The Democratic Republic of Vietnam (commonly known as North Vietnam), was declared by the communist terrorist Ho Chi Minh and was recognized by Red China and the USSR in 1950. In 1954 after the defeat of French forces at the disastrous Battle of Dien Bien Phu, France formally recognized the DRV and the country was partitioned in two (although this partition had been decided upon already at the Potsdam Conference - albeit without France's agreement.)
Following the partition of Vietnam, there followed a mass exodus of North Vietnamese to the South, many of them Roman Catholics who were being persecuted by the communists. In its early years, the poor northern sector, cut off from the rich agricultural areas of the South, inevitably became repressive and totalitarian. Between 1955 and 1956, agrarian "reforms" were attempted with much brutality. In 1959, the Vietnamese Communist Party decided to assist the insurgency in the South, despite enormous costs.
North Vietnam's capital was Hanoi and it was ruled by a Communist government allied with the Soviet Union and the People's Republic of China and it fought the insurgency against South Vietnam (aided by the United States and Australia) during the Vietnam War. Red China, for example, on 7 August, 1967, agreed to give North Vietnam an undisclosed amount of aid in the form of a grant.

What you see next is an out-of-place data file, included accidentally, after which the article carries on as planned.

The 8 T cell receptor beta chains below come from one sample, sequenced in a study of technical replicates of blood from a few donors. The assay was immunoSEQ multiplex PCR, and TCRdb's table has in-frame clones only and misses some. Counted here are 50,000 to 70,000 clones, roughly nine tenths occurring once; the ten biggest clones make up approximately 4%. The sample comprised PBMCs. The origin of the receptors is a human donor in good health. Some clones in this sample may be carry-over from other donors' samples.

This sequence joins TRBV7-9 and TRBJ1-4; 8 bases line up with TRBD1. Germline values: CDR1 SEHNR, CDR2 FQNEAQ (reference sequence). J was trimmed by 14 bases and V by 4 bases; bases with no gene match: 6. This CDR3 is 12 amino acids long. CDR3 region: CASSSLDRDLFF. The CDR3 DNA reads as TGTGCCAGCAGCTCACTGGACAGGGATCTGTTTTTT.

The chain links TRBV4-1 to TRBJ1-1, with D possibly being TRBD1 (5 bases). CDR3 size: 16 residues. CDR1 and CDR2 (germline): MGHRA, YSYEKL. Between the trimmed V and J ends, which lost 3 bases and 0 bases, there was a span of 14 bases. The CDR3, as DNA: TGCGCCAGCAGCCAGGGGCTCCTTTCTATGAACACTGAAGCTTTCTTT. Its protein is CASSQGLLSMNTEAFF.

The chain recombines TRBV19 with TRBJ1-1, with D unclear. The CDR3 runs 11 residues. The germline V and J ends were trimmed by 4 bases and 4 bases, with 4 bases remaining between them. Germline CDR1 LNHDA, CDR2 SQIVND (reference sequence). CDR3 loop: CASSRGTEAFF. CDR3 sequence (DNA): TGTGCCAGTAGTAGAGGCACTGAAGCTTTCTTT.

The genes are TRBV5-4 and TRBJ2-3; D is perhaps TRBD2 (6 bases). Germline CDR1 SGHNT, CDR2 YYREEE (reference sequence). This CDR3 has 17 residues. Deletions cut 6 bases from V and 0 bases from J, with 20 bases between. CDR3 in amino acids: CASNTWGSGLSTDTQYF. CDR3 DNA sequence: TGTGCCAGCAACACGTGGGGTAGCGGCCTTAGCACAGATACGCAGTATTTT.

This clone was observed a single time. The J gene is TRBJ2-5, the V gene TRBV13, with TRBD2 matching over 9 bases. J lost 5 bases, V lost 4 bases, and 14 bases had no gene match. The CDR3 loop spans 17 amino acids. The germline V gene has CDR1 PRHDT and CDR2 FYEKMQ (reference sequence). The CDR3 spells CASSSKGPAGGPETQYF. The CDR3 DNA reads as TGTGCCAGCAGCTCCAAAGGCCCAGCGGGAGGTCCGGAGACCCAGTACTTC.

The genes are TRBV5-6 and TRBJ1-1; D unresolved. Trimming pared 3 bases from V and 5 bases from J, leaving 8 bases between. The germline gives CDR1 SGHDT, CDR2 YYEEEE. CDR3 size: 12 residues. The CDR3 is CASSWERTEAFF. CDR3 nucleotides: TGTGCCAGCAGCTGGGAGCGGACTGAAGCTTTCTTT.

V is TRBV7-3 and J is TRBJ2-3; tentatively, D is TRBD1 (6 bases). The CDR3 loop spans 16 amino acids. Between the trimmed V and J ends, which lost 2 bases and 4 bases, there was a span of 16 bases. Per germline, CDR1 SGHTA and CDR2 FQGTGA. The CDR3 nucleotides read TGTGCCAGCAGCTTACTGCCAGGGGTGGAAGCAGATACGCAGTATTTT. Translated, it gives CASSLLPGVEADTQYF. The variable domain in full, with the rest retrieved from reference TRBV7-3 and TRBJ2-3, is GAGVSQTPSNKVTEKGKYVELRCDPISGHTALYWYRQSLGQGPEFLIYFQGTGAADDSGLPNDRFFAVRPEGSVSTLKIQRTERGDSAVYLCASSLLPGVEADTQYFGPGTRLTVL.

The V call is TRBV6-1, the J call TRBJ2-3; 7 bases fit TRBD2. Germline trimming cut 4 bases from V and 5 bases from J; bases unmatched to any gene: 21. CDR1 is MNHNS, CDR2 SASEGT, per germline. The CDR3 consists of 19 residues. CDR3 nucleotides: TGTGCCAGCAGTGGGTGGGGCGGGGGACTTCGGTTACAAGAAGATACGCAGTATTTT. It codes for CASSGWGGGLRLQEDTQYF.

With the fall of Saigon to North Vietnamese terrorist forces on 30 April, 1975, and ignominious evacuation of the USA, political authority within South Vietnam was taken by the new Communist-backed Republic of South Vietnam. This government merged with North Vietnam on 2 July, 1976, to form a single country called the Socialist Republic of Vietnam, commonly known today as Vietnam.
- Karnow, Stanley, Vietnam, Guild Publishing, London, 1983/1987 reprint.
- Dorr, Robert F., Air War Hanoi, Guild Publishing, London, 1988 reprint, ISBN: 0-7137-1783-1.
- McNamara, Robert S., In Retrospect - The Tragedy and Lessons of Vietnam, Random House, New York, 1991, ISBN:0-712-67682-1